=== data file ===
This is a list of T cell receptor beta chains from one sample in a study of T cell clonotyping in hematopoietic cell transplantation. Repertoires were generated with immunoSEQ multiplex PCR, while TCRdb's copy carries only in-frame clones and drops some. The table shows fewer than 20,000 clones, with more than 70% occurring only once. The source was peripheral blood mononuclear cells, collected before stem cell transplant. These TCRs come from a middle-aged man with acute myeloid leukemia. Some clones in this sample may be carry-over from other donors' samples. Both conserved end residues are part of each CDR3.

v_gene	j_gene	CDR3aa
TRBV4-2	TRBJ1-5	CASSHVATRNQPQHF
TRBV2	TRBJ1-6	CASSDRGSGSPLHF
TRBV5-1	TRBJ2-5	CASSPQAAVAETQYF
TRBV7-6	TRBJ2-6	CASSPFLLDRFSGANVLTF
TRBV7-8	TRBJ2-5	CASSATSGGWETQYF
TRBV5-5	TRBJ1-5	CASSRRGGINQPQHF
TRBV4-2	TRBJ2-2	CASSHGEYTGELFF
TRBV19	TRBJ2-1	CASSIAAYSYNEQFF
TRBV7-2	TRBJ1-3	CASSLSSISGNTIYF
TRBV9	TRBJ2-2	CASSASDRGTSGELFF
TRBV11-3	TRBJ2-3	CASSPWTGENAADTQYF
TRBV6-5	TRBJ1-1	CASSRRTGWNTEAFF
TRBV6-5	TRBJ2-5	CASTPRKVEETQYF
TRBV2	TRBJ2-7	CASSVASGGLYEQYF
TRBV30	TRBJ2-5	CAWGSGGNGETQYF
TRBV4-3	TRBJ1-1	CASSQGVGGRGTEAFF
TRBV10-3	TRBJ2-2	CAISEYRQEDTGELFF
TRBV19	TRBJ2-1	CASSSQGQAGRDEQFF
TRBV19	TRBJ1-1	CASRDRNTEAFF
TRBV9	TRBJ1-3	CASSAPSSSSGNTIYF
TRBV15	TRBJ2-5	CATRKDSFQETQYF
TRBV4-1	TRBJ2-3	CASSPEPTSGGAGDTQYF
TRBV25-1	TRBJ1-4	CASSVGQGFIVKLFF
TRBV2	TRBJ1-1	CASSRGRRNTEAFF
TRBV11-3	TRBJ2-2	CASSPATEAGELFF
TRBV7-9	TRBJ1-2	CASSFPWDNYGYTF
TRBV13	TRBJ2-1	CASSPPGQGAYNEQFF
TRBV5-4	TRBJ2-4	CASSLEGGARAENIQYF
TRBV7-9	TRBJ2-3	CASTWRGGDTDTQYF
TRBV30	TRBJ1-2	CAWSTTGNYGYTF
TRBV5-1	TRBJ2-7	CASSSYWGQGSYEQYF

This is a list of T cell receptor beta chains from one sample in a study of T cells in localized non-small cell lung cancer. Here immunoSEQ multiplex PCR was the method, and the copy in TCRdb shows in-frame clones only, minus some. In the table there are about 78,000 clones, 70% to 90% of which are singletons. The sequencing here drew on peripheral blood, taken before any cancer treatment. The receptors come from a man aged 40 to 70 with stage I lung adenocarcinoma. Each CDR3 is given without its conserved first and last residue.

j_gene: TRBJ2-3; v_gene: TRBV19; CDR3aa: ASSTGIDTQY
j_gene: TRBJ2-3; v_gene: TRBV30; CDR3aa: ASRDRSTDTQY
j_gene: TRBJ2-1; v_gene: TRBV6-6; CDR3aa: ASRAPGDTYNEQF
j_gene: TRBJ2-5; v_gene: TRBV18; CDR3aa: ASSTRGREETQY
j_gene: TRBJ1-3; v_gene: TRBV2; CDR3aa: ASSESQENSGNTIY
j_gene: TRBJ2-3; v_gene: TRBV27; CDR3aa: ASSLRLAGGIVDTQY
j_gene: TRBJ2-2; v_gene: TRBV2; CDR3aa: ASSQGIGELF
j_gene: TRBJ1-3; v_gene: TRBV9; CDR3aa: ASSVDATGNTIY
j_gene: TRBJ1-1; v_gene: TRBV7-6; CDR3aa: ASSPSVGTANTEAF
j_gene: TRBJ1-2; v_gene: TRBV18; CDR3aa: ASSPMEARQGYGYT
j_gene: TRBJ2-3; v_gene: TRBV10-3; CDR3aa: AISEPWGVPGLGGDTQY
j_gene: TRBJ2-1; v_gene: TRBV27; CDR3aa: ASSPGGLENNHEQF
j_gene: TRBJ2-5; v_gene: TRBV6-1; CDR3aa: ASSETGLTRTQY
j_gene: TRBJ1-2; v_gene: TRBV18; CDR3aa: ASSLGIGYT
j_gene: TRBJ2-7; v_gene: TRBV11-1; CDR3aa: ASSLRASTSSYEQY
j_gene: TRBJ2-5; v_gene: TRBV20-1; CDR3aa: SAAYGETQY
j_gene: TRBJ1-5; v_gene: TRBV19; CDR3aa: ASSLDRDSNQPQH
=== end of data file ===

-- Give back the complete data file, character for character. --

This is a list of T cell receptor beta chains from one sample in a study of T cell clonotyping in hematopoietic cell transplantation. Repertoires were generated with immunoSEQ multiplex PCR, while TCRdb's copy carries only in-frame clones and drops some. The table shows fewer than 20,000 clones, with more than 70% occurring only once. The source was peripheral blood mononuclear cells, collected before stem cell transplant. These TCRs come from a middle-aged man with acute myeloid leukemia. Some clones in this sample may be carry-over from other donors' samples. Both conserved end residues are part of each CDR3.

v_gene	j_gene	CDR3aa
TRBV4-2	TRBJ1-5	CASSHVATRNQPQHF
TRBV2	TRBJ1-6	CASSDRGSGSPLHF
TRBV5-1	TRBJ2-5	CASSPQAAVAETQYF
TRBV7-6	TRBJ2-6	CASSPFLLDRFSGANVLTF
TRBV7-8	TRBJ2-5	CASSATSGGWETQYF
TRBV5-5	TRBJ1-5	CASSRRGGINQPQHF
TRBV4-2	TRBJ2-2	CASSHGEYTGELFF
TRBV19	TRBJ2-1	CASSIAAYSYNEQFF
TRBV7-2	TRBJ1-3	CASSLSSISGNTIYF
TRBV9	TRBJ2-2	CASSASDRGTSGELFF
TRBV11-3	TRBJ2-3	CASSPWTGENAADTQYF
TRBV6-5	TRBJ1-1	CASSRRTGWNTEAFF
TRBV6-5	TRBJ2-5	CASTPRKVEETQYF
TRBV2	TRBJ2-7	CASSVASGGLYEQYF
TRBV30	TRBJ2-5	CAWGSGGNGETQYF
TRBV4-3	TRBJ1-1	CASSQGVGGRGTEAFF
TRBV10-3	TRBJ2-2	CAISEYRQEDTGELFF
TRBV19	TRBJ2-1	CASSSQGQAGRDEQFF
TRBV19	TRBJ1-1	CASRDRNTEAFF
TRBV9	TRBJ1-3	CASSAPSSSSGNTIYF
TRBV15	TRBJ2-5	CATRKDSFQETQYF
TRBV4-1	TRBJ2-3	CASSPEPTSGGAGDTQYF
TRBV25-1	TRBJ1-4	CASSVGQGFIVKLFF
TRBV2	TRBJ1-1	CASSRGRRNTEAFF
TRBV11-3	TRBJ2-2	CASSPATEAGELFF
TRBV7-9	TRBJ1-2	CASSFPWDNYGYTF
TRBV13	TRBJ2-1	CASSPPGQGAYNEQFF
TRBV5-4	TRBJ2-4	CASSLEGGARAENIQYF
TRBV7-9	TRBJ2-3	CASTWRGGDTDTQYF
TRBV30	TRBJ1-2	CAWSTTGNYGYTF
TRBV5-1	TRBJ2-7	CASSSYWGQGSYEQYF

This is a list of T cell receptor beta chains from one sample in a study of T cells in localized non-small cell lung cancer. Here immunoSEQ multiplex PCR was the method, and the copy in TCRdb shows in-frame clones only, minus some. In the table there are about 78,000 clones, 70% to 90% of which are singletons. The sequencing here drew on peripheral blood, taken before any cancer treatment. The receptors come from a man aged 40 to 70 with stage I lung adenocarcinoma. Each CDR3 is given without its conserved first and last residue.

j_gene: TRBJ2-3; v_gene: TRBV19; CDR3aa: ASSTGIDTQY
j_gene: TRBJ2-3; v_gene: TRBV30; CDR3aa: ASRDRSTDTQY
j_gene: TRBJ2-1; v_gene: TRBV6-6; CDR3aa: ASRAPGDTYNEQF
j_gene: TRBJ2-5; v_gene: TRBV18; CDR3aa: ASSTRGREETQY
j_gene: TRBJ1-3; v_gene: TRBV2; CDR3aa: ASSESQENSGNTIY
j_gene: TRBJ2-3; v_gene: TRBV27; CDR3aa: ASSLRLAGGIVDTQY
j_gene: TRBJ2-2; v_gene: TRBV2; CDR3aa: ASSQGIGELF
j_gene: TRBJ1-3; v_gene: TRBV9; CDR3aa: ASSVDATGNTIY
j_gene: TRBJ1-1; v_gene: TRBV7-6; CDR3aa: ASSPSVGTANTEAF
j_gene: TRBJ1-2; v_gene: TRBV18; CDR3aa: ASSPMEARQGYGYT
j_gene: TRBJ2-3; v_gene: TRBV10-3; CDR3aa: AISEPWGVPGLGGDTQY
j_gene: TRBJ2-1; v_gene: TRBV27; CDR3aa: ASSPGGLENNHEQF
j_gene: TRBJ2-5; v_gene: TRBV6-1; CDR3aa: ASSETGLTRTQY
j_gene: TRBJ1-2; v_gene: TRBV18; CDR3aa: ASSLGIGYT
j_gene: TRBJ2-7; v_gene: TRBV11-1; CDR3aa: ASSLRASTSSYEQY
j_gene: TRBJ2-5; v_gene: TRBV20-1; CDR3aa: SAAYGETQY
j_gene: TRBJ1-5; v_gene: TRBV19; CDR3aa: ASSLDRDSNQPQH